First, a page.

Pension shake-up bad news for the young, top economists warn
The "vast majority" of people will be worse off under a radical shake-up of the pension system, leading economists have warned.
Ministers yesterday said the new flat rate of £144-a-week will see low-paid workers, the self-employed and women in a better position than they are now.
Following the publication of a pensions White Paper yesterday, the Government said the "single tier" pension would make it easier for people to plan for old age.
But the Institute of Fiscal Studies warned the current system will hit people retiring in 30 or 40 years' time and from then onwards, meaning younger people would lose out.
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The simplification was broadly welcomed by Adrian Sanders, Liberal Democrat MP for Torbay, which boasts a large and growing retired population.
He said: "The worrying fact is that for many, the state pension is often not enough to live on.
"It's also so complicated people working today don't know what they will get in retirement and it discourages them from putting anything aside.
"Pension reform is vital if we are to build a stronger economy and a fairer society."
In today's money the pension will be worth £144-a-week, based on 35 years of National Insurance contributions. The reform will be introduced for new pensioners from 2017.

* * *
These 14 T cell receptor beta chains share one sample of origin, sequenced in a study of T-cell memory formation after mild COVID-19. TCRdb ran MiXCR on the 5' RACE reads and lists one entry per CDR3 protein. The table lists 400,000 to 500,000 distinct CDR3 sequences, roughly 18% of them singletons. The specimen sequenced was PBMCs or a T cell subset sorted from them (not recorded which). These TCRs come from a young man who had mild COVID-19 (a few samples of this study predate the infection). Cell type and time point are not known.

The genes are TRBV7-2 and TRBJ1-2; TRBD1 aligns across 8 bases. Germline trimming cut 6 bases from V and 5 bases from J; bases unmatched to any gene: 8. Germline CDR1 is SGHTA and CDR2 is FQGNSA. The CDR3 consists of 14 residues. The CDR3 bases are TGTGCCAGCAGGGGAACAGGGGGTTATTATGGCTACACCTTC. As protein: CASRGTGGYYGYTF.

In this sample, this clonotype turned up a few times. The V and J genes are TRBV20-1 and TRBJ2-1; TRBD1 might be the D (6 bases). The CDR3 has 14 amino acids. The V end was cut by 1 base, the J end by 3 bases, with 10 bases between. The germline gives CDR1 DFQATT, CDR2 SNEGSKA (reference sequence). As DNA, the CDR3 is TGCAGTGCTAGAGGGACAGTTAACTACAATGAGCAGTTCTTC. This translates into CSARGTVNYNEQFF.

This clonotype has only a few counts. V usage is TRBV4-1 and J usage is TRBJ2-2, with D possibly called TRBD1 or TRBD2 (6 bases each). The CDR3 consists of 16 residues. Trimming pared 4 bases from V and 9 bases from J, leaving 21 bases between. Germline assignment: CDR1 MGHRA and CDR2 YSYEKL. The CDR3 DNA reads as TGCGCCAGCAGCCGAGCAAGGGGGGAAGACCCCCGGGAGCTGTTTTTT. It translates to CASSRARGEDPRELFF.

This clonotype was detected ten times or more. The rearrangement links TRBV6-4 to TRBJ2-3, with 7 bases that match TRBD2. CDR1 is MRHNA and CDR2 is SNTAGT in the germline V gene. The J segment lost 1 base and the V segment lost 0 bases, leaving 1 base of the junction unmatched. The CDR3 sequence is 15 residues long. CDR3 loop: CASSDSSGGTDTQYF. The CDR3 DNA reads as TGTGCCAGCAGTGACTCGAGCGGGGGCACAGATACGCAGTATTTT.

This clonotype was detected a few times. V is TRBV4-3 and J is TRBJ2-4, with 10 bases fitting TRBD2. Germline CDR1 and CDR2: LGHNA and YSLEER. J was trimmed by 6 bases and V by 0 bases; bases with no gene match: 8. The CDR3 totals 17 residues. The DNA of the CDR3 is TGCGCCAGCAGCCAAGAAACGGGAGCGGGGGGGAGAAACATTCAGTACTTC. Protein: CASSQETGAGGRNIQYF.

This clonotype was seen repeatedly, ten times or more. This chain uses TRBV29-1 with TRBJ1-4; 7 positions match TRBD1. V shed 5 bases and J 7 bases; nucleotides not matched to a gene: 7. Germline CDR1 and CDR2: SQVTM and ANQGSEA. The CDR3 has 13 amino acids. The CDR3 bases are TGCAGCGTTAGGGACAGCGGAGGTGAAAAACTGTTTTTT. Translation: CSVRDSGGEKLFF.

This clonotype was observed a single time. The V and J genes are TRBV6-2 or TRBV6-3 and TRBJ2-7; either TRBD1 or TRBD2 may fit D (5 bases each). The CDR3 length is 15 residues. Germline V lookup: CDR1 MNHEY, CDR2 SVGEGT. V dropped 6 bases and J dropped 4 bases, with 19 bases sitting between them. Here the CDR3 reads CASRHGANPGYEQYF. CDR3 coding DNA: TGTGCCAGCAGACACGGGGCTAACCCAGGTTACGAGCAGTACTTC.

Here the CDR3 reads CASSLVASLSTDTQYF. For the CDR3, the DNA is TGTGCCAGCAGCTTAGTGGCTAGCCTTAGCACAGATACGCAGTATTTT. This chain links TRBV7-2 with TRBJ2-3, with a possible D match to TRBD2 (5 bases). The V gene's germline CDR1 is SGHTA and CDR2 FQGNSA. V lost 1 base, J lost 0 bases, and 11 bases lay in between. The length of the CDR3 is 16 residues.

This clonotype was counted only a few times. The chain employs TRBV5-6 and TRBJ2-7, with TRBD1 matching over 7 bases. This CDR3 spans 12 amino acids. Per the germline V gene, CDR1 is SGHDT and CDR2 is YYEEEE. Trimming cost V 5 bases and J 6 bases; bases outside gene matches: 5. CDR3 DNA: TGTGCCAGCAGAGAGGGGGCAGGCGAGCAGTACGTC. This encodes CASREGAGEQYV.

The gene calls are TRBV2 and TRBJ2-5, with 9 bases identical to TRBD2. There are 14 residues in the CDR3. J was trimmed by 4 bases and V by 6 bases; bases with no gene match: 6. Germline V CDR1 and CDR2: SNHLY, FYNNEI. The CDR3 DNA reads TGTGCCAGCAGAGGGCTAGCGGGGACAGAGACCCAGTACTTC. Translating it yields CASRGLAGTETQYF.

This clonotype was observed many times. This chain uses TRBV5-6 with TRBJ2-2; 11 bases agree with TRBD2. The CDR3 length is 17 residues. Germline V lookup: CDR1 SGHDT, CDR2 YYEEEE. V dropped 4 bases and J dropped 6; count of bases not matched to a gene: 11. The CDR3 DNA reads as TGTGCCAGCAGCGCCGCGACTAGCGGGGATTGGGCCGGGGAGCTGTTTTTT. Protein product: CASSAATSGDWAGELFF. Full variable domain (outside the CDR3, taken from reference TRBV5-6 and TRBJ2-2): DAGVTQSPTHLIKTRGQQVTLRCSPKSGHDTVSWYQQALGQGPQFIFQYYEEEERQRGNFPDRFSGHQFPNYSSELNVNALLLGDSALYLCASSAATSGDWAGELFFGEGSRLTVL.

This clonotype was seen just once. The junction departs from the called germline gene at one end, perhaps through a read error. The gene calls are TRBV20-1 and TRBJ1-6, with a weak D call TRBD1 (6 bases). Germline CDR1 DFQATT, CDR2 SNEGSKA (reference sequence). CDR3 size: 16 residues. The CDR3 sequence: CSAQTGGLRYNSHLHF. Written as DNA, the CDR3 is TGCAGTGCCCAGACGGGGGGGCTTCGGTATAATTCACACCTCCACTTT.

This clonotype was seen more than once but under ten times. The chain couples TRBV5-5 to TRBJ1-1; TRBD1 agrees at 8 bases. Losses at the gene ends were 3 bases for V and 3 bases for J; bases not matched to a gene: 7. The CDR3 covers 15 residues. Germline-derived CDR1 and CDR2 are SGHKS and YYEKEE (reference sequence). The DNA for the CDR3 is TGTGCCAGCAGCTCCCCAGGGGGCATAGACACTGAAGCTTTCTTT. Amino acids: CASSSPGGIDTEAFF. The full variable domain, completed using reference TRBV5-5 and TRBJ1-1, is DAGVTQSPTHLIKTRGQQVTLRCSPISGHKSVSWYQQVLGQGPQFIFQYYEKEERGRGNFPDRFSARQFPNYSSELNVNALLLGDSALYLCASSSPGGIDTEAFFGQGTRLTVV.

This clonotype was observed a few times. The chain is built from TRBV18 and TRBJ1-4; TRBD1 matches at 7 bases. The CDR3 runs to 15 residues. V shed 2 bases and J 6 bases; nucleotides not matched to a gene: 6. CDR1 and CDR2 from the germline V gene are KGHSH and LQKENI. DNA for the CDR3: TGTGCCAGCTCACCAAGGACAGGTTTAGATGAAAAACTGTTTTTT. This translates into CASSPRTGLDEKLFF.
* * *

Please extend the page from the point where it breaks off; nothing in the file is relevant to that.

The Government has previously announced people will have to work longer before drawing the state pension.
But around six million workers, mainly in the public sector, will now face higher National Insurance payments – though they will get a higher state pension.
Ministers were keen to champion the reform which means the current system of add-ons, means-testing and a second state pension will be replaced.
In particular, they say women will receive a full state pension in their own right – meaning those who take time out to care for children will no longer suffer in retirement.
In the Commons yesterday, Sarah Newton, Conservative MP for Truro and Falmouth, said as a woman in her 50s who stopped work to bring up children she welcomed the change.
The IFS said it welcomed simplification but in the long run the main effect will be to "reduce pensions for the vast majority of people" while increasing rights for some particular groups, most notably the self-employed.
And the Government's White Paper conceded more than half of people reaching state pension age after 2060 would be left worse off. The majority of these will be worse off by more than £2. The reform was immediately condemned by the National Pensioners Convention (NPC) as a "con trick" for future generations.
It argues people currently only need to contribute for 30 years in order to get a full state pension of £150 a week when retiring at 65.
NPC general secretary Dot Gibson said: "Future generations of pensioners are being asked to pay an extra five years' worth of National Insurance contributions, work longer before they can retire and end up with less than they can get today.
"What the Government is trying to sell is a plan for people to pay in for 35 years, get £144 a week and have to wait at least until 68 before they can collect it. No one should be taken in by what is little more than a con trick."
Official figures show an extra 244,500 people will be over 65 living in Devon and Cornwall by 2033 – bringing the retirement population to 643,600. Pensions Minister Steve Webb said high earners will be among those whose pensions will be affected by the changes, adding there were "far more winners".